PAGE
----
With the sightseeing officially over, all that remained was the ride home.  My first task was to pedal through 13 miles of hilly boredom known as Elys Ford Road.  Or maybe it’s Eleys Ford Road; nobody seems to know for sure what the correct spelling is.  I saw both versions on signposts and I saw an Eleys Baptist Church.  Finally, I saw a gravestone in a cemetery with a large Eleys engraved upon it.  It would seem the Eleys faction has a stronger claim.  This road has almost nothing to see and only the tiny town of Richardsville to pass through for entertainment.  On my previous two trips down this road, the hills and boredom sapped my strength.  I was better prepared this time and paced myself.

One of the few pleasant sites on Eleys Ford Road.  Sadly it occurs only two miles into the journey.

One of the few pleasant sites on Eleys Ford Road. Sadly it occurs only two miles into the journey.

There is a steep descent on this road where I always make great speeds.  In fact, my personal best speed of 46.0 mph was set on this stretch and I once again made a run at the record.  I topped out at 44.7 mph.  Stupid headwind.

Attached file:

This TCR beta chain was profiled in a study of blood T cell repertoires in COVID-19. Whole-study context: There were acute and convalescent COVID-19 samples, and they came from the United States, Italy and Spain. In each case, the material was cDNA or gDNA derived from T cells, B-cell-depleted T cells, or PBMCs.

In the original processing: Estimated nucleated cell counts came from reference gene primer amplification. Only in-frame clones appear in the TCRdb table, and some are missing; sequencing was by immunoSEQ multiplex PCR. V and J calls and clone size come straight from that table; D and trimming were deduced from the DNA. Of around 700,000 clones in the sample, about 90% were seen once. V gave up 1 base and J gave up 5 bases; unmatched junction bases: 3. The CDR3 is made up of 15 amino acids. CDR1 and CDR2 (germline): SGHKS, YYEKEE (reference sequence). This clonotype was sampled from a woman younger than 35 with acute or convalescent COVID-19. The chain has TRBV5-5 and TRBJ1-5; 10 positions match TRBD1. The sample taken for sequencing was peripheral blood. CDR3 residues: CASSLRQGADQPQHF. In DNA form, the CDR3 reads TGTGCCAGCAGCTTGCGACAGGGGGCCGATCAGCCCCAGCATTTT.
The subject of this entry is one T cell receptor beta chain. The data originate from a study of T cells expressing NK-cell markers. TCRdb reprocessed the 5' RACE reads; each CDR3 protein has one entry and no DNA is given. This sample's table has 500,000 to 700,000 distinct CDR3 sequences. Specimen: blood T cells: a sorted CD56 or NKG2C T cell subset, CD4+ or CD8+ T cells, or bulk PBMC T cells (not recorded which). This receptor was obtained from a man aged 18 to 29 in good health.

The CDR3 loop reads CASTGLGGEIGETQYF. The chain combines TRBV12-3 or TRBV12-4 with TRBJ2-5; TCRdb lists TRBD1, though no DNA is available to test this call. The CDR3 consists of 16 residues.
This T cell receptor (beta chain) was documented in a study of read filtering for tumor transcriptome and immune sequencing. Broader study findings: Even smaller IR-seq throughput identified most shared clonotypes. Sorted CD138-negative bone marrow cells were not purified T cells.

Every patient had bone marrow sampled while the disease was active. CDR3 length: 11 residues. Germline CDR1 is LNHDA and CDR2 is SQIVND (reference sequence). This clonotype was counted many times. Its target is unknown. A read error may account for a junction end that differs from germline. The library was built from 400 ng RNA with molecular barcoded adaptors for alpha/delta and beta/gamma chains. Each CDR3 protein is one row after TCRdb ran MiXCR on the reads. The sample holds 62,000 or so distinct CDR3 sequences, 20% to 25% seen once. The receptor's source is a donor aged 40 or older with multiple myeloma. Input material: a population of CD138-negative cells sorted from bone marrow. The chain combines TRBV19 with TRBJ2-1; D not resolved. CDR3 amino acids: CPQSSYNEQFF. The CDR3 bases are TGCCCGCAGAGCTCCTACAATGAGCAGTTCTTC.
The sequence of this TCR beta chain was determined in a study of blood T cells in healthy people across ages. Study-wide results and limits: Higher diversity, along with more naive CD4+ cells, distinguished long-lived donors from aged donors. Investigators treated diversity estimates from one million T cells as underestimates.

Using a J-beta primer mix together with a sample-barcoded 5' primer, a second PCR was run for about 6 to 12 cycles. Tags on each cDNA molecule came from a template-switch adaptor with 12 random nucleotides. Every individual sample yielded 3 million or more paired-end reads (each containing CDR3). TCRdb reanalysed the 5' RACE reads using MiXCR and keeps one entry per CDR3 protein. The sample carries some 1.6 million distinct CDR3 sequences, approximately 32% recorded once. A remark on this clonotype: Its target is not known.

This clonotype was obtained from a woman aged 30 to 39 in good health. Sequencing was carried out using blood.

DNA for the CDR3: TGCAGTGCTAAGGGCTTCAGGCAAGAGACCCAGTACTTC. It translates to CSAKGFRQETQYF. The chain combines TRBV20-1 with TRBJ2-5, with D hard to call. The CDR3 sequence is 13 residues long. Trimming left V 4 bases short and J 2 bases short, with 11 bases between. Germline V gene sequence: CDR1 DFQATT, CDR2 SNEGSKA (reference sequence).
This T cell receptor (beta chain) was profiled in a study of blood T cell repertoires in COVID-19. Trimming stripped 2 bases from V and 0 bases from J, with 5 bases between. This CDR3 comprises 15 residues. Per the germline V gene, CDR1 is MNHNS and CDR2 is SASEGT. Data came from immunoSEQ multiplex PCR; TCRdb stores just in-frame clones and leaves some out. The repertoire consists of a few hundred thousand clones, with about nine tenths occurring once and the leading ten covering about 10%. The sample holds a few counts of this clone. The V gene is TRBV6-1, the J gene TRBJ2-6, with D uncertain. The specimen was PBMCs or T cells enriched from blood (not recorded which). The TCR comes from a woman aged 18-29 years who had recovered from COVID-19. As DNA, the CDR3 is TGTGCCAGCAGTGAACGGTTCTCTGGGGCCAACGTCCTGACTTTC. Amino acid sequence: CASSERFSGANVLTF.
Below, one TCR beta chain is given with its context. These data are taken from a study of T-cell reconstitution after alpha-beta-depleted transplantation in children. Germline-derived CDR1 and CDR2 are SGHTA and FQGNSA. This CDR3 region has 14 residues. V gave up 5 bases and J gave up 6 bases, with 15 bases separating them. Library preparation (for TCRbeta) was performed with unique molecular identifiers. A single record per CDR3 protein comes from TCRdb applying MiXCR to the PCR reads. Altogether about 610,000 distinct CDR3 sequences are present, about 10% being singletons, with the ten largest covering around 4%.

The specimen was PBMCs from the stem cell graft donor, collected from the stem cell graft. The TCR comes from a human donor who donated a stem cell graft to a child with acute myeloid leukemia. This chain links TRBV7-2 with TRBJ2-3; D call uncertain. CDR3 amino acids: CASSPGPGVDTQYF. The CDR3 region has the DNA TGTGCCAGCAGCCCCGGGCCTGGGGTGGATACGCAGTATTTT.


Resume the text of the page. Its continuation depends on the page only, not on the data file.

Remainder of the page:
Eventually I reached the turning point of Eleys/Elys Ford Road and began the descent to the Rappahannock River.  I was thinking about how I felt better than I did at this point last year when my leg began to cramp.  Not good.  Not good at all.

I pedaled to the bridge on one leg and dismounted to stretch and grab some energy food.  I’m not sure what caused the cramping.  It is either a nutrition issue or the fact that my longest ride of the year was 37 miles and I was currently at Mile 98.  Perhaps it was both, but I have decided I need to eat a little more at these rest stops.  I see other riders getting by with small sandwiches and fruit, but these riders tend to weigh about 30-50 pounds less than me.  I’m burning more calories than they are and need to take in more to compensate.  Some folks take the time to have a sit down meal at a local restaurant.  I’m thinking that’s the way to go when I tackle the 300K next month.